American Cliff Swallows (Petrochelidon pyrrhonota) were also seen flying out from under the bridge, but we could not see any nests, possibly because it was impossible without getting in the water to see all the way underneath. In the past I have seen both species nesting in close proximity so it is quite possible that they are coexisting here. Franc did well to capture one of these feathered bullets in flight.


     It was quite a day for hirundines actually and Miriam photographed a Tree Swallow (Tachycineta bicolor) on the wire.


     Northern Rough-winged Swallow (Stelgidopteryx serripennis) also joined in the aerial acrobatics and landed briefly in front of us.


     
     Canada Geese(Branta canadensis) were seen all around, many in family groups. This pair escorted two goslings, leading me to think that heavy predation had occurred since this species routinely lays six eggs, and sometimes as many as ten. Young goslings are easy targets for foxes, coyotes, hawks and others, despite the best efforts of the parents to defend their young.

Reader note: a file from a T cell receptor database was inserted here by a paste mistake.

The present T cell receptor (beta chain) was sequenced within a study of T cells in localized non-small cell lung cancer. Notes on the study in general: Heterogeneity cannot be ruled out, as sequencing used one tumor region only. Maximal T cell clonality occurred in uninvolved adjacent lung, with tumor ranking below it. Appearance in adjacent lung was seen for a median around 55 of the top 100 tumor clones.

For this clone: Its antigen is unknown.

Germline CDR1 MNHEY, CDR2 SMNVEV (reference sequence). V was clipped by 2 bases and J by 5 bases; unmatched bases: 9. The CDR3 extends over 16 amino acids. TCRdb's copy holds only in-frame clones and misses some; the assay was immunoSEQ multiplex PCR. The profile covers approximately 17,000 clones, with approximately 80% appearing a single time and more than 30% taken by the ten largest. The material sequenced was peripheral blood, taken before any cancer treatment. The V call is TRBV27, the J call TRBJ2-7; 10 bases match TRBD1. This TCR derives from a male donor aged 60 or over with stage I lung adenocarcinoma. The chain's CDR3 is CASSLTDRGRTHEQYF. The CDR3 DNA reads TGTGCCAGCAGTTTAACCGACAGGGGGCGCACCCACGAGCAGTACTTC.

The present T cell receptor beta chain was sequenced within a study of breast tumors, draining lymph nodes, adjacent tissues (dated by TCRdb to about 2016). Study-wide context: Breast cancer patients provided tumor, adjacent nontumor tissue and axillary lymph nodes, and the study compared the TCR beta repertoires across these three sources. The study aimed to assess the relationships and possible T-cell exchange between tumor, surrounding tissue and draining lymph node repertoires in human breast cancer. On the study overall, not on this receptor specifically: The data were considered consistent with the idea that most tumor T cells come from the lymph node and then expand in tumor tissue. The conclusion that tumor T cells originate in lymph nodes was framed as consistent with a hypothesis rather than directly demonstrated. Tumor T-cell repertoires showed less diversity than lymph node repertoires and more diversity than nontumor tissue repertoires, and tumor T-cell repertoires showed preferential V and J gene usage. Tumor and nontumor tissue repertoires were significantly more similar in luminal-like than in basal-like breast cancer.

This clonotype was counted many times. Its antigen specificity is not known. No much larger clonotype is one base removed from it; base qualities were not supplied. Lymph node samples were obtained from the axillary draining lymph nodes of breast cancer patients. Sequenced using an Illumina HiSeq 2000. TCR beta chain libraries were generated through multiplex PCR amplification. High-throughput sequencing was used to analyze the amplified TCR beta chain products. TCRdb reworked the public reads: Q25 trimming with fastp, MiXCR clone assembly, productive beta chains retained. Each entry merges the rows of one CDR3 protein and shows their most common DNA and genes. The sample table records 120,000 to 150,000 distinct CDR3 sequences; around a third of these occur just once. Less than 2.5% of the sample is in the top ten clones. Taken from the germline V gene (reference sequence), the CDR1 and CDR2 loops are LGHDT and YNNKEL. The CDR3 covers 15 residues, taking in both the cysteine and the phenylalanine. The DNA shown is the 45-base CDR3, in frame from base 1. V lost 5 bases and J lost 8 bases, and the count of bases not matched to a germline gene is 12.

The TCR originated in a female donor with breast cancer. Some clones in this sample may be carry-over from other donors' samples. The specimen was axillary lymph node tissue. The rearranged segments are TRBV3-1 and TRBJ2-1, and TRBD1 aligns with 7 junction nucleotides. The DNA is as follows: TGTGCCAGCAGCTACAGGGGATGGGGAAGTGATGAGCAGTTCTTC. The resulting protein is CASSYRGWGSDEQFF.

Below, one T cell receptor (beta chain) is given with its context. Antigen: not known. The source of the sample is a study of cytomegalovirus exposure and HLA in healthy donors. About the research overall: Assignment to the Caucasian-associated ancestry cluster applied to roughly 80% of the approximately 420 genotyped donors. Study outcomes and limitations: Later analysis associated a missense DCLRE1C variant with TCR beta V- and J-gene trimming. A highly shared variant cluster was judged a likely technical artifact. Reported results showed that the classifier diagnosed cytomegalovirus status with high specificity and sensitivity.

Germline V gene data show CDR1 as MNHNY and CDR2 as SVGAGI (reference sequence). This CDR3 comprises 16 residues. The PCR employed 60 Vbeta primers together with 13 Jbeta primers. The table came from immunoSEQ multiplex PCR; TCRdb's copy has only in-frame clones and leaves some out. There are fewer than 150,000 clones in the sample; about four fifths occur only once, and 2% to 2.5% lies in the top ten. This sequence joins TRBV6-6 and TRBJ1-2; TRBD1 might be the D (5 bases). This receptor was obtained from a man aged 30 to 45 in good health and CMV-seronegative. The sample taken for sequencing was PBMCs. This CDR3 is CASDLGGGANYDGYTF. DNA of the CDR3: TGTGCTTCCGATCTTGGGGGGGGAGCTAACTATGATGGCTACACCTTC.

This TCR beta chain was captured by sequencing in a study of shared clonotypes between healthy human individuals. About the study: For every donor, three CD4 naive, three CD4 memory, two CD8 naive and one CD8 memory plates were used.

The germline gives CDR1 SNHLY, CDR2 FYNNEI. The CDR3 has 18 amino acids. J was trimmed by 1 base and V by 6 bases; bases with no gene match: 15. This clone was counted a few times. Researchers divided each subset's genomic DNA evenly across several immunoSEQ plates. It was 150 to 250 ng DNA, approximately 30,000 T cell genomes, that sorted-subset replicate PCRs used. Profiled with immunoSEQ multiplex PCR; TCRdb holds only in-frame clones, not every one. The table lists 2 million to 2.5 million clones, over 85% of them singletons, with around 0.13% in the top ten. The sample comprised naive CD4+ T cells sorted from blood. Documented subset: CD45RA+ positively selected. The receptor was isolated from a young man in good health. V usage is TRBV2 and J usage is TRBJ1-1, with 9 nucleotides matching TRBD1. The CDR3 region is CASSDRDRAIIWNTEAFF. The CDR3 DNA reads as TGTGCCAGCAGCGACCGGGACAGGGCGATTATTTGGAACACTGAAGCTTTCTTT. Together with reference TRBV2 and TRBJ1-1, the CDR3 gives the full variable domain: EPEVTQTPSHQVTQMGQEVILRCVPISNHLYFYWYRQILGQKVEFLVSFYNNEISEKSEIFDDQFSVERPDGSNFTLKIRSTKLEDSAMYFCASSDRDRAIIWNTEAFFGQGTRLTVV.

The goslings here are much bigger and have adult type plumage; and one more than the previous group survived the rigours of goose infancy.


     A Northern Water Snake (Nerodia sepedon) sped through the water in sinuous motion. 


     We expected it to slither up onto a rock to bask in the warm sun but it never did and we lost sight of it.
     A Western Osprey (Pandion haliaetus) flew back and forth over the bay for a while and several times made as if to plunge, but it finally departed to try its luck elsewhere.


     Double-crested Cormorants (Phalacrocorax auritus) are usually numerous at this location, but today we saw relatively few. Swimming, perched or flying, this species presents a study in grace.


     Red-winged Blackbirds (Agelaius phoeniceus) were calling all around and even though some males were still displaying most of the females seemed already to be preoccupied with breeding.